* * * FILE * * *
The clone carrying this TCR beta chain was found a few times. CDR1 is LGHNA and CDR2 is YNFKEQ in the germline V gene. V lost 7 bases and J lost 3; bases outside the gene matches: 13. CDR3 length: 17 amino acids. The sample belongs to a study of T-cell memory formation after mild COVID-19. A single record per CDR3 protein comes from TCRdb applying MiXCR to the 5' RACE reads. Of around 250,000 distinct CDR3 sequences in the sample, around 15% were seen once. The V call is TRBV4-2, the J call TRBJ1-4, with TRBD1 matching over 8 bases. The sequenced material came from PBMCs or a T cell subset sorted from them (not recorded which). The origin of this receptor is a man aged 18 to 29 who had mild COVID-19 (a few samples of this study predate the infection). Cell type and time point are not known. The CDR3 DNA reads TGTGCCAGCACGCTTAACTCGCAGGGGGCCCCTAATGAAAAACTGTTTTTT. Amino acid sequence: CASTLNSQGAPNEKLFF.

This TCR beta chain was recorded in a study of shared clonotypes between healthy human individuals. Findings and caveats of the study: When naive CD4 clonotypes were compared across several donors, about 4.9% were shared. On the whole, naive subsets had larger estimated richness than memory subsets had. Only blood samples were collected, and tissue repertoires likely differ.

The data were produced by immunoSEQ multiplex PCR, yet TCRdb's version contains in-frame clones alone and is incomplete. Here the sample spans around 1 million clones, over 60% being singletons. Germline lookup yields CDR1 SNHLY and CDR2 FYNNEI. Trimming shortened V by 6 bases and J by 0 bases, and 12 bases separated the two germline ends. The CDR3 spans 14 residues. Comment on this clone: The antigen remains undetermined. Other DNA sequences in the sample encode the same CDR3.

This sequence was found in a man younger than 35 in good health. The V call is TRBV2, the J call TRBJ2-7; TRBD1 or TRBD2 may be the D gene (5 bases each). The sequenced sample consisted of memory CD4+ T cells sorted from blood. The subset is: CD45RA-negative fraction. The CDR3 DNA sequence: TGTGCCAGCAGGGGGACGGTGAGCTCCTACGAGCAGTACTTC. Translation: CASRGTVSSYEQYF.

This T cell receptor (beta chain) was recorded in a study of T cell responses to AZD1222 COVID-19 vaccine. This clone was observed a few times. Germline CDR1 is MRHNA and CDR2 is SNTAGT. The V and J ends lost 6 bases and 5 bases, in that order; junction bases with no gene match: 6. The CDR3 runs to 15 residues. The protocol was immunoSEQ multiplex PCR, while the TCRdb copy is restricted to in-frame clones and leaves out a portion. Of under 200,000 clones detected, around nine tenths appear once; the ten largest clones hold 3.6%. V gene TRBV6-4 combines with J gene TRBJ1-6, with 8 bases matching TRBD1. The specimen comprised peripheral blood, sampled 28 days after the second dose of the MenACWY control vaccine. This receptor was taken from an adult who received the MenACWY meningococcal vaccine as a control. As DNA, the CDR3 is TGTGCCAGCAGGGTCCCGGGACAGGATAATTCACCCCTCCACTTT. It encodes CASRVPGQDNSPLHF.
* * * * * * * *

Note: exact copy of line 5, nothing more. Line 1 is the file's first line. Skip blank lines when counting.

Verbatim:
This T cell receptor (beta chain) was recorded in a study of T cell responses to AZD1222 COVID-19 vaccine. This clone was observed a few times. Germline CDR1 is MRHNA and CDR2 is SNTAGT. The V and J ends lost 6 bases and 5 bases, in that order; junction bases with no gene match: 6. The CDR3 runs to 15 residues. The protocol was immunoSEQ multiplex PCR, while the TCRdb copy is restricted to in-frame clones and leaves out a portion. Of under 200,000 clones detected, around nine tenths appear once; the ten largest clones hold 3.6%. V gene TRBV6-4 combines with J gene TRBJ1-6, with 8 bases matching TRBD1. The specimen comprised peripheral blood, sampled 28 days after the second dose of the MenACWY control vaccine. This receptor was taken from an adult who received the MenACWY meningococcal vaccine as a control. As DNA, the CDR3 is TGTGCCAGCAGGGTCCCGGGACAGGATAATTCACCCCTCCACTTT. It encodes CASRVPGQDNSPLHF.